March 1, 2005
In 1989, warlord Charles Taylor started a civil war in Liberia. The home of Wantue Major, a self-taught artist, was then torn to shreds by gangs.
The progress of his country was set back 100 years and the lives of Wantue and everyone he knew changed forever. "Things were very hard to come by. People were eating flowers. People were sick. People were dying, while people were getting killed at the same time," recalled Wantue.
Wantue and his friends felt the need to do something. They developed a newspaper and Wantue drew the political cartoons.
"There was a time where I had to rise to the occasion because death was all around. It was my obligation to serve the people, because the leaders didn't want to advocate the cause at the time," said Wantue.
Wantue's cartoons spoke for the people who were afraid to. His outspokenness and bravery almost had him killed several times. "All along during the war Charles Taylor was trying to kill me. This was no secret."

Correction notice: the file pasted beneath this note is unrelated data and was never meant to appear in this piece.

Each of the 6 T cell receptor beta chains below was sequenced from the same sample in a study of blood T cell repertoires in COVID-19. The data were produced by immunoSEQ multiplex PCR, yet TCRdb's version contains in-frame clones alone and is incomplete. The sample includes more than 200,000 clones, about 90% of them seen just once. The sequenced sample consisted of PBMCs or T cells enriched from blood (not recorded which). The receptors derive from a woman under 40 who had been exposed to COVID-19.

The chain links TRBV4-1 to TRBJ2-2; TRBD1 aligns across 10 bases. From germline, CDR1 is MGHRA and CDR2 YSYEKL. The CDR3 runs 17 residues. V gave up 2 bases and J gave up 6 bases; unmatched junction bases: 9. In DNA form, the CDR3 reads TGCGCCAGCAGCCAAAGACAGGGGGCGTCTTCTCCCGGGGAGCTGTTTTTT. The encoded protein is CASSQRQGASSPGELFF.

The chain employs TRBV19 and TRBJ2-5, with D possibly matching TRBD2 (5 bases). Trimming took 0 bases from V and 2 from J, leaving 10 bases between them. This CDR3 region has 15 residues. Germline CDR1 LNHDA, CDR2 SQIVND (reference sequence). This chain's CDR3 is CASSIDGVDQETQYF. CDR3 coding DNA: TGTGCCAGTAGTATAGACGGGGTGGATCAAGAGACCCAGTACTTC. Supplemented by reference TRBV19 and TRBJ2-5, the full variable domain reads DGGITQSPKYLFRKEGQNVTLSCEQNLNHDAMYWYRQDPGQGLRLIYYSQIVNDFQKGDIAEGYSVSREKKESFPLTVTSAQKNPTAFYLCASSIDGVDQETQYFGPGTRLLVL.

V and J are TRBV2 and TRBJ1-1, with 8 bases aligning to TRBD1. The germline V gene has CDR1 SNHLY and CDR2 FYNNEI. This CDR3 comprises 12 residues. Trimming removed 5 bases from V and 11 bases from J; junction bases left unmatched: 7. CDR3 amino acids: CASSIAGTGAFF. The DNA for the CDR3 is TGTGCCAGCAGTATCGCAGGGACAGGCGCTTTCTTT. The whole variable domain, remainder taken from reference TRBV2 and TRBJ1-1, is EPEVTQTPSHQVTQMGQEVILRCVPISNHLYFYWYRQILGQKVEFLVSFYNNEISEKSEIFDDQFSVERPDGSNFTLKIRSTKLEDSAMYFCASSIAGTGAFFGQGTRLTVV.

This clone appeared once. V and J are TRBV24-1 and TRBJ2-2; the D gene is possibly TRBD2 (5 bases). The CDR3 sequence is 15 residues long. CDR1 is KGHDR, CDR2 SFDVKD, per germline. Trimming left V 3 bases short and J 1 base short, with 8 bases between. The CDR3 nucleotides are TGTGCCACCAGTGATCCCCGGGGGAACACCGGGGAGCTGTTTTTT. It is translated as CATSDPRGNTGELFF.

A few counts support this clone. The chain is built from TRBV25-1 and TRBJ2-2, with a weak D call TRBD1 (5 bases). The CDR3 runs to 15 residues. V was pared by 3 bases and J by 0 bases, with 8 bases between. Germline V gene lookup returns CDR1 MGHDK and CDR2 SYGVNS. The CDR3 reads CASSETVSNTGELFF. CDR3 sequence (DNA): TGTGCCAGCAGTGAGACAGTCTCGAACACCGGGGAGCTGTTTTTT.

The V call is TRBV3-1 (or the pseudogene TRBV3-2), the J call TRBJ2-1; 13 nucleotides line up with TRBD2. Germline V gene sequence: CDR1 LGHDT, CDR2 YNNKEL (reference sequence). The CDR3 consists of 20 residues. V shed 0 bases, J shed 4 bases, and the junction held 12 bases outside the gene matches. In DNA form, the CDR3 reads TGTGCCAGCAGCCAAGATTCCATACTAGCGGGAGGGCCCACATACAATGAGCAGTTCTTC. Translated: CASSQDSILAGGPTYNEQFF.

David Park, who worked at the U.S. Embassy, admired Wantue's work, and used it to help save his life. "When he had to leave Liberia or be killed, I helped sell some of his artwork so that he afford to leave," said Park. Wantue escaped to America.
Amidst the horrors in Liberia, Wantue painted the beauty that he still saw in his country. This helped him survive, said Sage Moon owner Morgan Perkins. "He's seen horrible things, just horrible things. But if you look at his work, you don't see the horror. You see the hope, the faith, the beauty."
It's the memory of these things that draw Wantue back to his homeland, waiting for the day that he may be able to return.
Although the exhibit ends this week, his works will still be on display and for sale at Sage Moon.
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